On 06/20/2000 08:20:53 PM <email@example.com> wrote:
>It may be useful shorthand to define the term "UTF-8N" to refer to UTF-8
>that does not begin with a BOM, and reserve the term "UTF-8" for text that
>*does* begin with a BOM,
"UTF-8" currently does not, and so should not, be used to indicate the
definite presence of a BOM.
>but the fact is that both are really UTF-8, and people
>will use the term "UTF-8" to refer to both.
And rightly so.
> Adding (let alone registering) a
>new charset name to express this relatively minor difference will make it
>(as it does to Juliusz) like there are more Unicode encoding forms than
We don't want distinct encoding schemes (schemes, I think, not forms) for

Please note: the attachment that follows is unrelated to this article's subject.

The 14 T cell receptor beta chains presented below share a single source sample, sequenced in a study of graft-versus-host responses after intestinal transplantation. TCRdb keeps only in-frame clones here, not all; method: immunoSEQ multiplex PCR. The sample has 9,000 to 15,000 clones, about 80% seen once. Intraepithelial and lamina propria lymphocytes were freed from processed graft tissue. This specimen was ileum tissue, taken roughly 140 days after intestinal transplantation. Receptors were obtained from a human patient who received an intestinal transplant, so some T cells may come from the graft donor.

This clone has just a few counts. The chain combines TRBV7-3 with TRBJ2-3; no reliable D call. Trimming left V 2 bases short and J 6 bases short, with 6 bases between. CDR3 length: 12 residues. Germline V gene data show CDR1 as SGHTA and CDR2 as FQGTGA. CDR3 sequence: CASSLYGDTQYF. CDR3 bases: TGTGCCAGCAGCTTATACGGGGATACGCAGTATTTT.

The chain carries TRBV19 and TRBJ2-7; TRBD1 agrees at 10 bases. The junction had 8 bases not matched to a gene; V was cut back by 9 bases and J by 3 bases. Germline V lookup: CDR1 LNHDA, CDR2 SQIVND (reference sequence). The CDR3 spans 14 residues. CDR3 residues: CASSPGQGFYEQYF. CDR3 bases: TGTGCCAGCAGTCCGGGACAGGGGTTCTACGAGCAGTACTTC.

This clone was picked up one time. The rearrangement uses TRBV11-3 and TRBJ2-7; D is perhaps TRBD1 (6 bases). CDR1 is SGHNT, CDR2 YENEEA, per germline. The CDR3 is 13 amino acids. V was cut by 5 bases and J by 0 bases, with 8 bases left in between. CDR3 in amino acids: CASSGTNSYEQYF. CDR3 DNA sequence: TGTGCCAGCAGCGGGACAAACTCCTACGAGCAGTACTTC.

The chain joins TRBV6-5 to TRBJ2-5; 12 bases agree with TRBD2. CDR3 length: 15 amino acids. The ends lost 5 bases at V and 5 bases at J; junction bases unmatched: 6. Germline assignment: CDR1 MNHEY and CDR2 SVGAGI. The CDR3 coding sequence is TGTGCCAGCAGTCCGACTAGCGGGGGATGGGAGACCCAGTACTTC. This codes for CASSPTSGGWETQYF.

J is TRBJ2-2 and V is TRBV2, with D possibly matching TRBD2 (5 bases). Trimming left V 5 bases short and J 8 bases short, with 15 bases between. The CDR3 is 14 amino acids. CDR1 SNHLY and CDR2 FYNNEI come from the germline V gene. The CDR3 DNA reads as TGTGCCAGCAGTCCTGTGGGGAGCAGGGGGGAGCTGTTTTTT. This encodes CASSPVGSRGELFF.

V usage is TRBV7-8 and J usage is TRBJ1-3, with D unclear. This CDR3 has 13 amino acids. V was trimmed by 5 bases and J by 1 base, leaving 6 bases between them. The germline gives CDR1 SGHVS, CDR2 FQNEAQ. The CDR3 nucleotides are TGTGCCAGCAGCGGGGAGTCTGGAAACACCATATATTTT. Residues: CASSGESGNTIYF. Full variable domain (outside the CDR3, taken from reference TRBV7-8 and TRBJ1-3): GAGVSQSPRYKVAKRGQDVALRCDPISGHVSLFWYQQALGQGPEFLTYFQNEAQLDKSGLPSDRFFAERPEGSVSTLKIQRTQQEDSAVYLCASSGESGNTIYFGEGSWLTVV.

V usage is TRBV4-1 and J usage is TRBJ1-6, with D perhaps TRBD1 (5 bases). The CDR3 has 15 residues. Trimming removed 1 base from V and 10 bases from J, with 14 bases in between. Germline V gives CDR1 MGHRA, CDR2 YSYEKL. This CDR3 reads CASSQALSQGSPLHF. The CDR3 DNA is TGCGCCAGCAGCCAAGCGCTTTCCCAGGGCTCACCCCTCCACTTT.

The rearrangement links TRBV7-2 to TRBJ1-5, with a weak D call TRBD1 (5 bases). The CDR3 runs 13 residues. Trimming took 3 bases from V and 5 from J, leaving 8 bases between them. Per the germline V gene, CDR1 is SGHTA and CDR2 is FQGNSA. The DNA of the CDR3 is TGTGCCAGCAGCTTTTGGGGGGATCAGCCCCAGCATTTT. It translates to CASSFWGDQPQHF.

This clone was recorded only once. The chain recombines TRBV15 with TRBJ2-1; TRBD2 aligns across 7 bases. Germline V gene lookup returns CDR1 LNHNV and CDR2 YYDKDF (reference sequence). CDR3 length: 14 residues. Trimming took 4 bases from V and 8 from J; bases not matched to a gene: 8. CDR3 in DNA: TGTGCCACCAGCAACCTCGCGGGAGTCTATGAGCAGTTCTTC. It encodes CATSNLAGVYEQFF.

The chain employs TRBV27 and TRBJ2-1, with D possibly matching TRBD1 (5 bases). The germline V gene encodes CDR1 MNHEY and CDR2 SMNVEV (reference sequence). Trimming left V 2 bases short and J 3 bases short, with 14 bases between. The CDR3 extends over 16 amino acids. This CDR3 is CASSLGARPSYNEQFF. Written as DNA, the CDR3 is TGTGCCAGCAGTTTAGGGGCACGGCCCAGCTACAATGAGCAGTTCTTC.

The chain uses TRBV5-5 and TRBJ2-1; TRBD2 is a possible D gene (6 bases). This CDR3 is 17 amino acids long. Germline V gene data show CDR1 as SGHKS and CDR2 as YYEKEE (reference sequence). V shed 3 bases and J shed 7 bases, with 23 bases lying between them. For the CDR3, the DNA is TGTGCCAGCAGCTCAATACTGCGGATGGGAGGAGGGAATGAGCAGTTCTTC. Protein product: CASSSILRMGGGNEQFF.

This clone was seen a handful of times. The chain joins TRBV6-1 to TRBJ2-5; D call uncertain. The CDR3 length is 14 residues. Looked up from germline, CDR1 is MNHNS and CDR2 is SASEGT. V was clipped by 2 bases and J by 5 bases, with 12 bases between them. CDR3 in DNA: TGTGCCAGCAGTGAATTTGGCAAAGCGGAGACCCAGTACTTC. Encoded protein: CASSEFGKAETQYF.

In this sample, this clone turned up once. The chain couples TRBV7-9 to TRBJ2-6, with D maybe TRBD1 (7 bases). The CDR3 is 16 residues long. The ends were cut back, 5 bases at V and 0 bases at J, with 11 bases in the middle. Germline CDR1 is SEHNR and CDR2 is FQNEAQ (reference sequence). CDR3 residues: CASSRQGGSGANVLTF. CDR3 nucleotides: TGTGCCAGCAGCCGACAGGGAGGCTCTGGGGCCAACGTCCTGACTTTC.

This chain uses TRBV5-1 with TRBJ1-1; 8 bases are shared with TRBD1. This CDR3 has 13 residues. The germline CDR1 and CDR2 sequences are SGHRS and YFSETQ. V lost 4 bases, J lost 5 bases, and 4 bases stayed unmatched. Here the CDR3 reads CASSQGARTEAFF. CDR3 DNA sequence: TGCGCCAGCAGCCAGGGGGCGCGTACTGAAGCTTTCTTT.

the UTF-8 encoding form that are distinguished by the presence or the
absence of a BOM. Presence or absence of a BOM doesn't constitute a
difference in encoding scheme for UTF-8, or even for UTF-16, for that
matter, because it is something separate from the character stream itself.
UTF-8 files both with and without a BOM serialize the character
representations into bytes (octets) in exactly the same way. That's the
basis for distinguishing between encoding schemes, and since there isn't a
difference, there is only one encoding scheme involved in both cases.
This archive was generated by hypermail 2.1.2 : Tue Jul 10 2001 - 17:21:04 EDT